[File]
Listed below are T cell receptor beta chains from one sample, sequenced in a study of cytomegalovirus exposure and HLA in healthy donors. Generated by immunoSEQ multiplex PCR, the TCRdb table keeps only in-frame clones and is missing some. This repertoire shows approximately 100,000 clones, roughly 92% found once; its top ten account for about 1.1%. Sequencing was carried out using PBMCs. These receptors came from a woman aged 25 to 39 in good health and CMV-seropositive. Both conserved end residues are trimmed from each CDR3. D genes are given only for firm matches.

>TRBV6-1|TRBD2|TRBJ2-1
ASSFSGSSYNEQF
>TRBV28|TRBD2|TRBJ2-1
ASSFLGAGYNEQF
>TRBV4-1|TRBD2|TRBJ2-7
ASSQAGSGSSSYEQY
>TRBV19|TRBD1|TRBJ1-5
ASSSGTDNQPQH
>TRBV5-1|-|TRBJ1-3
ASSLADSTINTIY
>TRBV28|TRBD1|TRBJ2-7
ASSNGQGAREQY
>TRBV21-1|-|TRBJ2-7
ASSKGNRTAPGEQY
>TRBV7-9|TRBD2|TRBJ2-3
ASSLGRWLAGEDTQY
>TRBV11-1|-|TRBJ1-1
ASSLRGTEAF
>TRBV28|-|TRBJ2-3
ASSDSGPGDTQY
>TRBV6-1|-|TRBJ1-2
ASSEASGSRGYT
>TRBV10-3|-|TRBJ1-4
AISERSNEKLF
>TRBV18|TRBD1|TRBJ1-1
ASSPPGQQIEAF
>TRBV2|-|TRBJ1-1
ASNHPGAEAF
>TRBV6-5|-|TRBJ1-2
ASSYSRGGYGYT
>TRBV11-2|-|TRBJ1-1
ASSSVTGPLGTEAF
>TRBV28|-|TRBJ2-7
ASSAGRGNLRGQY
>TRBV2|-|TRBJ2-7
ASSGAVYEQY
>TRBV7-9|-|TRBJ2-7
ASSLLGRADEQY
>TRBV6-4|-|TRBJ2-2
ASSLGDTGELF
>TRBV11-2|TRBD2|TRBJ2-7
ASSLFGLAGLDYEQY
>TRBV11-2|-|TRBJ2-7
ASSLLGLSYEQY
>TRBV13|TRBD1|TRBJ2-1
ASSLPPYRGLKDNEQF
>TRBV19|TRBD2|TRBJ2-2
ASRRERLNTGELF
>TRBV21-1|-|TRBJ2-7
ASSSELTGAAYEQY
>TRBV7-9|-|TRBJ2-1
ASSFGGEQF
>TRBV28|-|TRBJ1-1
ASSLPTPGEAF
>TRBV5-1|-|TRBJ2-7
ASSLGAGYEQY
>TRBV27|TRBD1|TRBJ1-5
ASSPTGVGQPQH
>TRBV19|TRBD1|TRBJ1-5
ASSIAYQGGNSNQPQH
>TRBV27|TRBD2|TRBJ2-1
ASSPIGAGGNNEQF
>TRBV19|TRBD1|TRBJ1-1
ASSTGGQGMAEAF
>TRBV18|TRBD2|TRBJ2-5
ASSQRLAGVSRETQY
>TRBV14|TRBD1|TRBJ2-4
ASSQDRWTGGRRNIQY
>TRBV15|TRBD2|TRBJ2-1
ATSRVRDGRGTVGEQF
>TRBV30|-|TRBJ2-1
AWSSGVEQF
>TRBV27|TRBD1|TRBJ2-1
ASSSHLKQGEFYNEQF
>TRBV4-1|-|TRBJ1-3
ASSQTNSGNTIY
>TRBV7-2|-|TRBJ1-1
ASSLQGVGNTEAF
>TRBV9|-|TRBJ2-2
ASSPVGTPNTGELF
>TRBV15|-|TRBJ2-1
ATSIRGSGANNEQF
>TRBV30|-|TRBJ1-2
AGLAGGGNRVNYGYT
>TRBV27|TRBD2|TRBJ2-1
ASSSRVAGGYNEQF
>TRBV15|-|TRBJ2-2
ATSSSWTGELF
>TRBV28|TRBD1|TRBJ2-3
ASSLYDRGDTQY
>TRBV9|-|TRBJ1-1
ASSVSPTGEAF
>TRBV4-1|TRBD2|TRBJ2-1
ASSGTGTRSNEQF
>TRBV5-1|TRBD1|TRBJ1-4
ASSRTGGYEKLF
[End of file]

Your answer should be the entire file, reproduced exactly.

Listed below are T cell receptor beta chains from one sample, sequenced in a study of cytomegalovirus exposure and HLA in healthy donors. Generated by immunoSEQ multiplex PCR, the TCRdb table keeps only in-frame clones and is missing some. This repertoire shows approximately 100,000 clones, roughly 92% found once; its top ten account for about 1.1%. Sequencing was carried out using PBMCs. These receptors came from a woman aged 25 to 39 in good health and CMV-seropositive. Both conserved end residues are trimmed from each CDR3. D genes are given only for firm matches.

>TRBV6-1|TRBD2|TRBJ2-1
ASSFSGSSYNEQF
>TRBV28|TRBD2|TRBJ2-1
ASSFLGAGYNEQF
>TRBV4-1|TRBD2|TRBJ2-7
ASSQAGSGSSSYEQY
>TRBV19|TRBD1|TRBJ1-5
ASSSGTDNQPQH
>TRBV5-1|-|TRBJ1-3
ASSLADSTINTIY
>TRBV28|TRBD1|TRBJ2-7
ASSNGQGAREQY
>TRBV21-1|-|TRBJ2-7
ASSKGNRTAPGEQY
>TRBV7-9|TRBD2|TRBJ2-3
ASSLGRWLAGEDTQY
>TRBV11-1|-|TRBJ1-1
ASSLRGTEAF
>TRBV28|-|TRBJ2-3
ASSDSGPGDTQY
>TRBV6-1|-|TRBJ1-2
ASSEASGSRGYT
>TRBV10-3|-|TRBJ1-4
AISERSNEKLF
>TRBV18|TRBD1|TRBJ1-1
ASSPPGQQIEAF
>TRBV2|-|TRBJ1-1
ASNHPGAEAF
>TRBV6-5|-|TRBJ1-2
ASSYSRGGYGYT
>TRBV11-2|-|TRBJ1-1
ASSSVTGPLGTEAF
>TRBV28|-|TRBJ2-7
ASSAGRGNLRGQY
>TRBV2|-|TRBJ2-7
ASSGAVYEQY
>TRBV7-9|-|TRBJ2-7
ASSLLGRADEQY
>TRBV6-4|-|TRBJ2-2
ASSLGDTGELF
>TRBV11-2|TRBD2|TRBJ2-7
ASSLFGLAGLDYEQY
>TRBV11-2|-|TRBJ2-7
ASSLLGLSYEQY
>TRBV13|TRBD1|TRBJ2-1
ASSLPPYRGLKDNEQF
>TRBV19|TRBD2|TRBJ2-2
ASRRERLNTGELF
>TRBV21-1|-|TRBJ2-7
ASSSELTGAAYEQY
>TRBV7-9|-|TRBJ2-1
ASSFGGEQF
>TRBV28|-|TRBJ1-1
ASSLPTPGEAF
>TRBV5-1|-|TRBJ2-7
ASSLGAGYEQY
>TRBV27|TRBD1|TRBJ1-5
ASSPTGVGQPQH
>TRBV19|TRBD1|TRBJ1-5
ASSIAYQGGNSNQPQH
>TRBV27|TRBD2|TRBJ2-1
ASSPIGAGGNNEQF
>TRBV19|TRBD1|TRBJ1-1
ASSTGGQGMAEAF
>TRBV18|TRBD2|TRBJ2-5
ASSQRLAGVSRETQY
>TRBV14|TRBD1|TRBJ2-4
ASSQDRWTGGRRNIQY
>TRBV15|TRBD2|TRBJ2-1
ATSRVRDGRGTVGEQF
>TRBV30|-|TRBJ2-1
AWSSGVEQF
>TRBV27|TRBD1|TRBJ2-1
ASSSHLKQGEFYNEQF
>TRBV4-1|-|TRBJ1-3
ASSQTNSGNTIY
>TRBV7-2|-|TRBJ1-1
ASSLQGVGNTEAF
>TRBV9|-|TRBJ2-2
ASSPVGTPNTGELF
>TRBV15|-|TRBJ2-1
ATSIRGSGANNEQF
>TRBV30|-|TRBJ1-2
AGLAGGGNRVNYGYT
>TRBV27|TRBD2|TRBJ2-1
ASSSRVAGGYNEQF
>TRBV15|-|TRBJ2-2
ATSSSWTGELF
>TRBV28|TRBD1|TRBJ2-3
ASSLYDRGDTQY
>TRBV9|-|TRBJ1-1
ASSVSPTGEAF
>TRBV4-1|TRBD2|TRBJ2-1
ASSGTGTRSNEQF
>TRBV5-1|TRBD1|TRBJ1-4
ASSRTGGYEKLF